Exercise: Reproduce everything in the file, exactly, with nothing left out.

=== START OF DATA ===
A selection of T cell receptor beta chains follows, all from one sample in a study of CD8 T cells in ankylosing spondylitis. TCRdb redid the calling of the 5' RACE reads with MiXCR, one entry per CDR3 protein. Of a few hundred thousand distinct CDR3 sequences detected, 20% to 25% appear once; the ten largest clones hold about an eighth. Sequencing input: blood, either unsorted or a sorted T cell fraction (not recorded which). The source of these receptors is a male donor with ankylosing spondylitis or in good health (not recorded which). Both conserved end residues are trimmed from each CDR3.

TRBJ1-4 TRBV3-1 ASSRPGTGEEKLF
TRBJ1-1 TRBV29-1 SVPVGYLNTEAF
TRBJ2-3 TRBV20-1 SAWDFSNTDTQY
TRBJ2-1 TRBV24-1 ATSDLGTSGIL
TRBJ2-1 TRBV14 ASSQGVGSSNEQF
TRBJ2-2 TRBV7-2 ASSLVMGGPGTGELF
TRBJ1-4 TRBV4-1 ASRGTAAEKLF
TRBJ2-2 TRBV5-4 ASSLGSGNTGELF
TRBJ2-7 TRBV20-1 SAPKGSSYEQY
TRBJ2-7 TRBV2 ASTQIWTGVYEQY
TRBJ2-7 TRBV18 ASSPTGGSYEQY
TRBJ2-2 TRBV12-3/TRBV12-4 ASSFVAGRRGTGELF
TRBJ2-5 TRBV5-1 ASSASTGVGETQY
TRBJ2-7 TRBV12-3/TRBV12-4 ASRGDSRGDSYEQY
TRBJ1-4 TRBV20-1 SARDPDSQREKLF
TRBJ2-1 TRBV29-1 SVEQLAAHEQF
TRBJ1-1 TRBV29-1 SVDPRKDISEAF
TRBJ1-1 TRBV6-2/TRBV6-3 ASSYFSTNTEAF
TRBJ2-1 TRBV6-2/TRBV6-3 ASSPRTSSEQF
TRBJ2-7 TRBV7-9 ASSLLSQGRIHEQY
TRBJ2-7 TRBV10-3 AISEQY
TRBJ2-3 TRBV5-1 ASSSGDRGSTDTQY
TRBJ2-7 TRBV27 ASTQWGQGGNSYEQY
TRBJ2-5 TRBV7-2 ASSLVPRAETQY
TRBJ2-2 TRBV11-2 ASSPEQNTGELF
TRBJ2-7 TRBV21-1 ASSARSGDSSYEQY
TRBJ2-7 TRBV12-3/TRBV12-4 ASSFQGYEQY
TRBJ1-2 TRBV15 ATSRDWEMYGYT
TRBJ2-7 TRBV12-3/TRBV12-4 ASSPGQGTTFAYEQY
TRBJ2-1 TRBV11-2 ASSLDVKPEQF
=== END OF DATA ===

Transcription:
A selection of T cell receptor beta chains follows, all from one sample in a study of CD8 T cells in ankylosing spondylitis. TCRdb redid the calling of the 5' RACE reads with MiXCR, one entry per CDR3 protein. Of a few hundred thousand distinct CDR3 sequences detected, 20% to 25% appear once; the ten largest clones hold about an eighth. Sequencing input: blood, either unsorted or a sorted T cell fraction (not recorded which). The source of these receptors is a male donor with ankylosing spondylitis or in good health (not recorded which). Both conserved end residues are trimmed from each CDR3.

TRBJ1-4 TRBV3-1 ASSRPGTGEEKLF
TRBJ1-1 TRBV29-1 SVPVGYLNTEAF
TRBJ2-3 TRBV20-1 SAWDFSNTDTQY
TRBJ2-1 TRBV24-1 ATSDLGTSGIL
TRBJ2-1 TRBV14 ASSQGVGSSNEQF
TRBJ2-2 TRBV7-2 ASSLVMGGPGTGELF
TRBJ1-4 TRBV4-1 ASRGTAAEKLF
TRBJ2-2 TRBV5-4 ASSLGSGNTGELF
TRBJ2-7 TRBV20-1 SAPKGSSYEQY
TRBJ2-7 TRBV2 ASTQIWTGVYEQY
TRBJ2-7 TRBV18 ASSPTGGSYEQY
TRBJ2-2 TRBV12-3/TRBV12-4 ASSFVAGRRGTGELF
TRBJ2-5 TRBV5-1 ASSASTGVGETQY
TRBJ2-7 TRBV12-3/TRBV12-4 ASRGDSRGDSYEQY
TRBJ1-4 TRBV20-1 SARDPDSQREKLF
TRBJ2-1 TRBV29-1 SVEQLAAHEQF
TRBJ1-1 TRBV29-1 SVDPRKDISEAF
TRBJ1-1 TRBV6-2/TRBV6-3 ASSYFSTNTEAF
TRBJ2-1 TRBV6-2/TRBV6-3 ASSPRTSSEQF
TRBJ2-7 TRBV7-9 ASSLLSQGRIHEQY
TRBJ2-7 TRBV10-3 AISEQY
TRBJ2-3 TRBV5-1 ASSSGDRGSTDTQY
TRBJ2-7 TRBV27 ASTQWGQGGNSYEQY
TRBJ2-5 TRBV7-2 ASSLVPRAETQY
TRBJ2-2 TRBV11-2 ASSPEQNTGELF
TRBJ2-7 TRBV21-1 ASSARSGDSSYEQY
TRBJ2-7 TRBV12-3/TRBV12-4 ASSFQGYEQY
TRBJ1-2 TRBV15 ATSRDWEMYGYT
TRBJ2-7 TRBV12-3/TRBV12-4 ASSPGQGTTFAYEQY
TRBJ2-1 TRBV11-2 ASSLDVKPEQF